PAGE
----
Monday, November 24, 2008

Inside the bubble

"In tough economic times, the flimsiness of the environmental movement comes to the fore," writes Melissa Clouthier for Pajamasmedia.

Environmentalism, she goes on to write, is the luxury of those without more pressing concerns - like survival. In places like China, where their government worries about feeding 1.3 billion people, environmental concerns take a back seat to human concerns like food, water, and jobs.

She is right, as far as it goes, but it applies only outside the "bubble". What she has not done is factored in the "bubble effect" of unaccountable governments and media, which have completely lost the plot.

Thus, while from inside the bubble the chatterati are tweeting today about the pre-budget report and the prospect of tax-cuts to kick-start the economy, not one of the little darlings picked up the fact that, last week the government introduced a major new tax, which is set to grow and grow and grow.

Outside that bubble, there is barely a person in the country who would willingly accept the impost of new taxes. And if, for example, the chancellor had increased the VAT on electricity, there would have uproar, with the opposition benches in full flow, waxing outrageous about "fuel poverty" and all the rest. But, because the tax is dressed up as "carbon permits", you get barely a squeak from the bubble media and absolute silence from the opposition.

As for that bubble media, the same Daily Telegraph that so earnestly in today's leader tells us that Alistair Darling "must cut tax and spending" is one of the major cheerleaders for the global warming myth that legitimises more taxation, more spending and runs entirely contrary to the ethos expressed in the op-ed by Janet Daly, who argues that it is "the whole state that needs cutting".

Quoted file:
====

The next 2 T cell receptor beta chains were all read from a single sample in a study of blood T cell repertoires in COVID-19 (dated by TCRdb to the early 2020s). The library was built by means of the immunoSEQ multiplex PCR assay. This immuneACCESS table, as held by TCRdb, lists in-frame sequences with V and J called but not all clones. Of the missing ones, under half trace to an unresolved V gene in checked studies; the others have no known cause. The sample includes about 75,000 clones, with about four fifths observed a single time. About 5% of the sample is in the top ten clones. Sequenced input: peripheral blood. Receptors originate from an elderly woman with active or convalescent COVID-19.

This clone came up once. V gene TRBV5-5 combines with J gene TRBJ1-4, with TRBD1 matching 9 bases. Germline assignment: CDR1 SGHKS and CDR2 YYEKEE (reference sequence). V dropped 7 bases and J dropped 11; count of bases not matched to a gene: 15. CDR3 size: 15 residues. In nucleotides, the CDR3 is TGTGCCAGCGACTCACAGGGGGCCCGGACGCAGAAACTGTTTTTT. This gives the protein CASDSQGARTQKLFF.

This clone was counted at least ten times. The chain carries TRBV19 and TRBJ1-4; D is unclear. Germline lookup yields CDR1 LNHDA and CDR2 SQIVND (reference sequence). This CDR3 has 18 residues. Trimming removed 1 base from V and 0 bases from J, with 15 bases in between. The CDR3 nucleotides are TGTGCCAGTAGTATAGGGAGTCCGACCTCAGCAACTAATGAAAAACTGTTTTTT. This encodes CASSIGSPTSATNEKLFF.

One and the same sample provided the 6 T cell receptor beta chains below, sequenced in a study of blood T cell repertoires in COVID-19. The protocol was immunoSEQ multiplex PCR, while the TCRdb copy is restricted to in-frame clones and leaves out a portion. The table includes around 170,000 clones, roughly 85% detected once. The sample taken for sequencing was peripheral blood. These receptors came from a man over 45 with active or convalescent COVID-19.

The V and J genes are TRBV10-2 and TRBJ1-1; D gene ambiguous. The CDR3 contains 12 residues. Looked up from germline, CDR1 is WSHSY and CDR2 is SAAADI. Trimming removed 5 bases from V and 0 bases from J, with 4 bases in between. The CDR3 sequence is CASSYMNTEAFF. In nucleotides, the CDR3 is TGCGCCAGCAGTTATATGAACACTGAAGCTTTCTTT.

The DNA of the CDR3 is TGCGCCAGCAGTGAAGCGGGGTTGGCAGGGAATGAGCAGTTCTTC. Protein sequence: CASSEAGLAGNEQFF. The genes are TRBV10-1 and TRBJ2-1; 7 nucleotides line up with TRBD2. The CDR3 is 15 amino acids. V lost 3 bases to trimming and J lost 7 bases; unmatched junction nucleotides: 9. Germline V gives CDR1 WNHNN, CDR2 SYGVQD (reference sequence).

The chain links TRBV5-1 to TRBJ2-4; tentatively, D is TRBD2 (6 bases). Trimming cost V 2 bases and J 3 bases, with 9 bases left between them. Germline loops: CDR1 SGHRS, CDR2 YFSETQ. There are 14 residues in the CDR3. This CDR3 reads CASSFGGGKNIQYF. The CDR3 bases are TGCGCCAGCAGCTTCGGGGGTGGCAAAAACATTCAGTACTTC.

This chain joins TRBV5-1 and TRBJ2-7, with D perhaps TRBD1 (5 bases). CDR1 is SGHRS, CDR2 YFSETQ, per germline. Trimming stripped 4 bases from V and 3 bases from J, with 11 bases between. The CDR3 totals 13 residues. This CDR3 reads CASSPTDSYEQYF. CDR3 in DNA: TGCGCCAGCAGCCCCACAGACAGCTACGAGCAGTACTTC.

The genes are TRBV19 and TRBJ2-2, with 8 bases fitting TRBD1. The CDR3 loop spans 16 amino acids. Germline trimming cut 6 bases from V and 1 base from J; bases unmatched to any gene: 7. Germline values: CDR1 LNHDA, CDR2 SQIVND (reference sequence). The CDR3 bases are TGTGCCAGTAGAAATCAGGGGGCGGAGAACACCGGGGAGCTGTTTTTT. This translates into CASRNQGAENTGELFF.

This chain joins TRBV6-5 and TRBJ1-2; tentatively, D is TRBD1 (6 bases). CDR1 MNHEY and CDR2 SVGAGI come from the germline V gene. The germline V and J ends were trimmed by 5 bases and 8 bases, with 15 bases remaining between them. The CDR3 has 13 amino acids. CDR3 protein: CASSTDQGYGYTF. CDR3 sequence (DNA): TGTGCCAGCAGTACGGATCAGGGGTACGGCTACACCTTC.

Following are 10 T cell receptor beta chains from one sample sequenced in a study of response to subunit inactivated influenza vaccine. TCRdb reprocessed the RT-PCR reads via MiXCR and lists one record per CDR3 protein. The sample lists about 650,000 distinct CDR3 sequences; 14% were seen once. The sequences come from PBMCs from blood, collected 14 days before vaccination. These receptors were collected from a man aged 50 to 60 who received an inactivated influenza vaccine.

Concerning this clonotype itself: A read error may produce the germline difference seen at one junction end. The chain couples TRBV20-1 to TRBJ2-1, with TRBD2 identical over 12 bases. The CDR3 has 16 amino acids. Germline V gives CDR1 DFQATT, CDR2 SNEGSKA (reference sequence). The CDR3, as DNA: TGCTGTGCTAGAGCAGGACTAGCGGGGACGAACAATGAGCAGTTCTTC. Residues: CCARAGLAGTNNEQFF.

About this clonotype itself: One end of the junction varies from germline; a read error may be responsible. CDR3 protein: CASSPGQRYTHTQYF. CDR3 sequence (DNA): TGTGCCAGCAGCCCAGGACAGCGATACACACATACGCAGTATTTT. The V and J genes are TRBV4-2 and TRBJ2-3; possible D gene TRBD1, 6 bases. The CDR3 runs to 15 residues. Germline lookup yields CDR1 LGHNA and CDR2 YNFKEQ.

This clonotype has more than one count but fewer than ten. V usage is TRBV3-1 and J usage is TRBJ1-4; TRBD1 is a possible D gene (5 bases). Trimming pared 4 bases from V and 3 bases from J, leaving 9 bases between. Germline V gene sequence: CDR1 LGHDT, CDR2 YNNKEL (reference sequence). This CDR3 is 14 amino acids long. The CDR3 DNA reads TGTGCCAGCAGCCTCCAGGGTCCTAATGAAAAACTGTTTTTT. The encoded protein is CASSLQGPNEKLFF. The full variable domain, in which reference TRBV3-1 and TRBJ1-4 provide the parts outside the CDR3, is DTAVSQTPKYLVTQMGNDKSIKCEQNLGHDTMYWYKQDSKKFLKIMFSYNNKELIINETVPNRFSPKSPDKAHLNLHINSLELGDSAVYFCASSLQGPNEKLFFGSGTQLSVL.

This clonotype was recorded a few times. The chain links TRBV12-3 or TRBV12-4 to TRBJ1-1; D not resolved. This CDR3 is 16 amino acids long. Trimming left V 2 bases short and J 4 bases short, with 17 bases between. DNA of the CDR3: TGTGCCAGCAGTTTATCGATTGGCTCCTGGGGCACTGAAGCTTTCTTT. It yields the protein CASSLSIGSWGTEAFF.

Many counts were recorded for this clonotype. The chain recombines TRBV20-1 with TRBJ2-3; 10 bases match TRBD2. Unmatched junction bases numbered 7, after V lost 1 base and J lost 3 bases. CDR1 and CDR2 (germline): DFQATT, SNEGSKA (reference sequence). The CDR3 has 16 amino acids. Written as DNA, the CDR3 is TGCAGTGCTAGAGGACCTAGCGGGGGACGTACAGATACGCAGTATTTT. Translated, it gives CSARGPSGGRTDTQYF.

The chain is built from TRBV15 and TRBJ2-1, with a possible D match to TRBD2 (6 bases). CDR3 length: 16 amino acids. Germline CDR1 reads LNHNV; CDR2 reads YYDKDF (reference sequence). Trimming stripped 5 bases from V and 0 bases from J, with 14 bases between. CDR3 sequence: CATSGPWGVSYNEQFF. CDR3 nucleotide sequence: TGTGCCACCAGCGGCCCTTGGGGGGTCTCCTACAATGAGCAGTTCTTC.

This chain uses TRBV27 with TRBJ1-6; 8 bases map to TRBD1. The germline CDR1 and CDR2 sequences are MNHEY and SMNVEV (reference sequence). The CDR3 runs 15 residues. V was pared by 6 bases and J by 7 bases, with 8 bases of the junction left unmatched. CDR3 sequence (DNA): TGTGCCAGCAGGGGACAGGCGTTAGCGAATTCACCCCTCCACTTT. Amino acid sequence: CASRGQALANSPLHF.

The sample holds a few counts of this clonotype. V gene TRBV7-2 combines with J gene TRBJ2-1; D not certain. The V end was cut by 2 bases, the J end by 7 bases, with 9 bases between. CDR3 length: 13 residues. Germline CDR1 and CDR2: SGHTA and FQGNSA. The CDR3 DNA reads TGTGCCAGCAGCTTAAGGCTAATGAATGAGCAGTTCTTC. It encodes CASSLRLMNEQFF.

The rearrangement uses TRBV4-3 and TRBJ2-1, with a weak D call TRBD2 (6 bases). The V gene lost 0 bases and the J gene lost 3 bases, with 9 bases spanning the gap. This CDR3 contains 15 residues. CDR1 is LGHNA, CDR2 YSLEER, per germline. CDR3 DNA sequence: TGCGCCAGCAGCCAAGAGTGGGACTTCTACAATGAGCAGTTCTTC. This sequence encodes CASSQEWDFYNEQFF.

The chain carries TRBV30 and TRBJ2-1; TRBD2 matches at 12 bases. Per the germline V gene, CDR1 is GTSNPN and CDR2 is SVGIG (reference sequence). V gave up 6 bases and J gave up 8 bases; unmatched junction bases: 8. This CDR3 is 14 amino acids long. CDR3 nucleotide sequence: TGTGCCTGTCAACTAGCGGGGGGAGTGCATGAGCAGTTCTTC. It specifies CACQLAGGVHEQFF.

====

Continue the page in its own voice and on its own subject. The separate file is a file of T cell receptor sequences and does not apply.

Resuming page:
An example of the "bubble effect" can be seen in the paper's (online) series on "History's great conspiracy theories". Go to number 29 (pictured above) and you will read:

Global warming is a hoax - Some climate change doubters believe that man-made global warming is a conspiracy designed to soften up the world's population to higher taxation, controls on lifestyle and more authoritarian government. These sceptics cite a fall in global temperatures since last year and a levelling off in the rise in temperature since 1998 as evidence.
Deconstructing this, one sees the "straw man" technique of distorting the argument and (deliberately) confusing the issues. That the political classes are capitalising on the opportunities afforded by global warming (see "carbon permits" passim) is a perfectly valid argument but the paper turns this on its head.

From within the bubble the little darlings are able to define "climate change doubters" as those who quote evidence of "a fall in global temperatures since last year and a levelling off in the rise in temperature since 1998" as opposed to the low-grade crap produced by GISS, reported by Booker, whose piece now ranks as the "most viewed" for the entire year.

The reason this happens, of course, from within their bubble, the media has become completely detached from its readership base in exactly the same way that the political classes have become detached from their electorates. In their protected little bubble, they are still able to afford the luxury of environmentalism, heedless as they are of those irritating but more pressing concerns outside the bubble - like survival.

Only when their survival depends on ours will things change.